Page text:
Oligonucleotide probes for fluorescent in situ hybridization

Genus-specific 16S rRNA-targeted oligonucleotide probes labelled with the fluorescent dye Cy 3, that had previously been designed and validated, were used for enumerating Bifidobacterium (Bif 164; Langendijk et al. 1995), Bacteroides (Bac 303; Manz et al. 1991), Lactobacillus/Enterococcus (Laboratory 158; Harmsen et al. 1999), Clostridium subgrp. histolyticum (His 150; Franks et al. 1998), Streptococcus (Str 493; Franks et al. 1998) and Escherichia coli (EC 1531; Poulsen et al. 1995). To obtain total cell counts, the nucleic acid stain 4′, 6-diamidino-2-phenylindole (DAPI) was added to each sample. Cells were fixed on a slide and those stained with DAPI or hybridized with probe were enumerated under a microscope as described below.

Fluorescent in situ hybridization

Static batch culture fermentations were set up as described above and samples removed for bacterial enumeration by FISH. At 0, 5 and 24 h fermentation, samples (375 μl) were removed from the batch cultures and added to 1·125 ml filtered 4% (w/v) paraformaldehyde solution (pH 7·2), mixed and stored at 4°C overnight to fix the cells. The fixed cells were washed twice in filtered 0·1 mol l−1 phosphate buffer solution (pH 7·0) and resuspended in 150 μl phosphate buffer solution (0·1 mol l−1, pH 7·0). Ethanol (150 μl) was added and the sample mixed and stored at −20°C until needed, but no longer than 3 months. The fixed cells (16 μl) were added to 64 μl prewarmed high performance liquid chromatography (HPLC) grade water and 200 μl prewarmed filtered double-strength hybridization buffer (1·8 mol l−1 NaCl, 40 mmol l−1 Tris-HCl, pH 7·2, 0·2% sodium dodecyl sulphate (w/v)) and mixed. This mixture was added to each probe (50 ng μl−1), in a ratio of 9 : 1 (v/v), mixed and placed in the hybridization oven at the appropriate temperature overnight (Bif 164, His 150 and Str 493 probes, 50°C; Bac 303 and Laboratory 158, 45°C and EC 1531, 37°C).

The hybridized sample (5–50 μl) was washed in 5 ml prewarmed, filtered, single-strength hybridization buffer (0·9 mol l−1 NaCl, 20 mmol l−1 Tris-HCl, pH 7·2) containing 20 μl DAPI solution (500 ng μl−1) for 30 min at the appropriate hybridization temperature. The sample was filtered onto a 0·2-μm pore size filter (Millipore, Watford, UK) and the filter mounted in ‘Slow fade’ (Molecular Probes, Leiden, The Netherlands) on a clean microscope slide. Cells were counted using a microscope (Leica, Wetzlar, Germany) fitted with appropriate filters for the DAPI stain (excited at 359 nm and emits at 461 nm) and the Cy3 dye (excited at 550 nm and emits at 565 nm). A minimum of 15 fields, each containing 10–100 cells, was counted for each slide.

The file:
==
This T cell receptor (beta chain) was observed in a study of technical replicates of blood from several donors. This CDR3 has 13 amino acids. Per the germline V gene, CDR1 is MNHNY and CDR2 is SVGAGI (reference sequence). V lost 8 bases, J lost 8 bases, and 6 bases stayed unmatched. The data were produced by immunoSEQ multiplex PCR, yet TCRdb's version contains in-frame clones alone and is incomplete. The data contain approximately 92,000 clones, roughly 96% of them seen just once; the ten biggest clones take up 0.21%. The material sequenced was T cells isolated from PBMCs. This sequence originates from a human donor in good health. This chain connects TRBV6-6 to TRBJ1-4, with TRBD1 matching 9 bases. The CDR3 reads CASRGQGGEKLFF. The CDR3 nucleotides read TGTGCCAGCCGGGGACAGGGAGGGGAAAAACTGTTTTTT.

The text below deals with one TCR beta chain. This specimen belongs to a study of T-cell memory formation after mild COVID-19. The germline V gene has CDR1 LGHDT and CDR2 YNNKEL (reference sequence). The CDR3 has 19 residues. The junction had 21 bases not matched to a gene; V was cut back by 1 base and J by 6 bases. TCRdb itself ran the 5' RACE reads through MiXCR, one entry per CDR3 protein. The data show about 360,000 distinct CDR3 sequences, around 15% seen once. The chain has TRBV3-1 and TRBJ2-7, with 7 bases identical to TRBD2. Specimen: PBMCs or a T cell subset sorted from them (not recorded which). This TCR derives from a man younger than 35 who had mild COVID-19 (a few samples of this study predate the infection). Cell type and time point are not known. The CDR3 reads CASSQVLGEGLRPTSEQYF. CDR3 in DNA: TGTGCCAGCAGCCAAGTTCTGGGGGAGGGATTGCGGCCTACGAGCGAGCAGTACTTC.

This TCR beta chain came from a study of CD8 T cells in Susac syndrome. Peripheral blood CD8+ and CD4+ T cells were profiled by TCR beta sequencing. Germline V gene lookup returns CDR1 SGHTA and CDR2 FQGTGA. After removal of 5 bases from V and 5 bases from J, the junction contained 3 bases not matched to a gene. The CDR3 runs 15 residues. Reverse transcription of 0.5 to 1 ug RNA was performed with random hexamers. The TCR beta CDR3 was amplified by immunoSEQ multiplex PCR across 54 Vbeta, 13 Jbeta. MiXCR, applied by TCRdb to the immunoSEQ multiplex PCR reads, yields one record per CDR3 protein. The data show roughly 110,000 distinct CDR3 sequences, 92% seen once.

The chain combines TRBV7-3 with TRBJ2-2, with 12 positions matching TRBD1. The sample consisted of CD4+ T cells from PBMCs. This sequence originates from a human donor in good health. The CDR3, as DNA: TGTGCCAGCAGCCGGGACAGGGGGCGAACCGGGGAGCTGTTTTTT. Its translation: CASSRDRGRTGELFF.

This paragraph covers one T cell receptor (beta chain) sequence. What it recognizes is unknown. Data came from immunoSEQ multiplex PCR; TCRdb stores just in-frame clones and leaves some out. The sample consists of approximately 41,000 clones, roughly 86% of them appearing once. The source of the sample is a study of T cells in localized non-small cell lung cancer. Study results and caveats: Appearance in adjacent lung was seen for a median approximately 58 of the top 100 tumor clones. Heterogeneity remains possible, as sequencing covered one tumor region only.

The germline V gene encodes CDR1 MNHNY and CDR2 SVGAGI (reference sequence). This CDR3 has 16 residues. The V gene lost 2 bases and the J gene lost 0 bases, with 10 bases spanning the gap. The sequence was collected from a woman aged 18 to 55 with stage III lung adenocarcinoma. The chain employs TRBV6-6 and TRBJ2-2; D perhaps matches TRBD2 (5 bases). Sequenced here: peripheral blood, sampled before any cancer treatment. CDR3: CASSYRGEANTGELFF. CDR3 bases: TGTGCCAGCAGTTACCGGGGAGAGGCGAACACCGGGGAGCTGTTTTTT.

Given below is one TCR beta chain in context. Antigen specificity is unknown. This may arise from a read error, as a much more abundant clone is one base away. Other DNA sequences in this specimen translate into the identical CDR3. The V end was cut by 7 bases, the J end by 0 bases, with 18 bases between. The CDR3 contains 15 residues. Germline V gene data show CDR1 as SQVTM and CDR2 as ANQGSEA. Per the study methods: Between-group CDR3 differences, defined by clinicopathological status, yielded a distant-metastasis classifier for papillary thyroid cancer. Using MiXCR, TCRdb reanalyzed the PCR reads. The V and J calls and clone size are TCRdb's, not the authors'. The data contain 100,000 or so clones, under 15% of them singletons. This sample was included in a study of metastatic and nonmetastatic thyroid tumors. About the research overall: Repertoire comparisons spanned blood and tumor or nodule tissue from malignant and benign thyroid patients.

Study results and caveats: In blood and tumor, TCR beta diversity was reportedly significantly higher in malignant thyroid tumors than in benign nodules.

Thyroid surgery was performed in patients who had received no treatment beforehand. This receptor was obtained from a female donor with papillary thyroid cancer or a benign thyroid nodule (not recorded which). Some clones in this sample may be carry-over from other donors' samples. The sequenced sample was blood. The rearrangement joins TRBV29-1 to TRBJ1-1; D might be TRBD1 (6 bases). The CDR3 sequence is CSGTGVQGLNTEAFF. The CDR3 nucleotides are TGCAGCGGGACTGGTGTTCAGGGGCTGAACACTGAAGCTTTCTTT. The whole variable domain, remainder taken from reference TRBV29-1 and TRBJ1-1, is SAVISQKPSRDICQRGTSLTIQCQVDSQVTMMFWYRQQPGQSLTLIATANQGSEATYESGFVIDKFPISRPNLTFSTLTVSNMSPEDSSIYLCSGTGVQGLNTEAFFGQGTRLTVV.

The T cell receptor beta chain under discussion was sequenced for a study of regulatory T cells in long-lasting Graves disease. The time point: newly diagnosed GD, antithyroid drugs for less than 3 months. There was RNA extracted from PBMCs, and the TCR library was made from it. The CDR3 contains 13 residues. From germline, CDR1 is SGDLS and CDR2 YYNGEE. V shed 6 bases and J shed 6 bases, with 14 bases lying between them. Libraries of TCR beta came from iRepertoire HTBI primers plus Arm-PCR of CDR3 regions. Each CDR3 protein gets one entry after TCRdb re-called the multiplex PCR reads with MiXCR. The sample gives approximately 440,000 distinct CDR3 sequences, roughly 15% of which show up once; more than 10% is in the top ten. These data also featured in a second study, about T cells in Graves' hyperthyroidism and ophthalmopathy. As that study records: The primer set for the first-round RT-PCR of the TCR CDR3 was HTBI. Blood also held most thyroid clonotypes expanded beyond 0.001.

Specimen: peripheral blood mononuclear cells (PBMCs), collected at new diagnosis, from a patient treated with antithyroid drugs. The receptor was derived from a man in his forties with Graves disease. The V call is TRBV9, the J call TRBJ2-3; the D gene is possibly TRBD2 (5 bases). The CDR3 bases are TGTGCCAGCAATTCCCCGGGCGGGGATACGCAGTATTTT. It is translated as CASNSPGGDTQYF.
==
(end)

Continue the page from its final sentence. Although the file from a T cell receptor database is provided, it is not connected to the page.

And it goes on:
Short-chain fatty acid analysis

The method was carried out as described by Olano-Martin et al. (2000). Samples taken from the fermenters were centrifuged (13 000 g for 15 min) to remove particulate material and 20 μl injected onto an HPLC system (Model 1350T; Bio-Rad, Hemel Hempstead, UK) attached to a u.v. detector (Knauer, Type 298.00; LC Services, Wootton, Bedfordshire, UK) at 210 nm. The column was an ion-exclusion Aminex HPX-87H (7·8 × 300 mm; Bio-Rad) maintained at 50°C with a column heater (Model 1250426; Bio-Rad). The eluent, 0·005 mol l−1 sulphuric acid in HPLC-grade water, was pumped through the column at a flow rate of 0·6 ml min−1. Data from the u.v. detector were integrated using the ‘ValueChrom™’ software package (Bio-Rad). Using external calibration curves, acetate, propionate, butyrate and lactate were quantified in the samples.

Gas production by faecal bacteria in batch fermentations

Batch culture fermenters were set up as previously described using the carbon sources already listed. These were sealed with aluminium caps and incubated at 37°C. The volume of gas produced was measured after 24 h fermentation by inserting a gas-impermeable syringe fitted with a sterile needle into the rubber cap of each vessel. This allowed the pressure build-up in the headspace to push the syringe barrel so that a volume could be recorded. The gas production experiments were performed in triplicate for each substrate using faecal samples from different volunteers.

Statistical analysis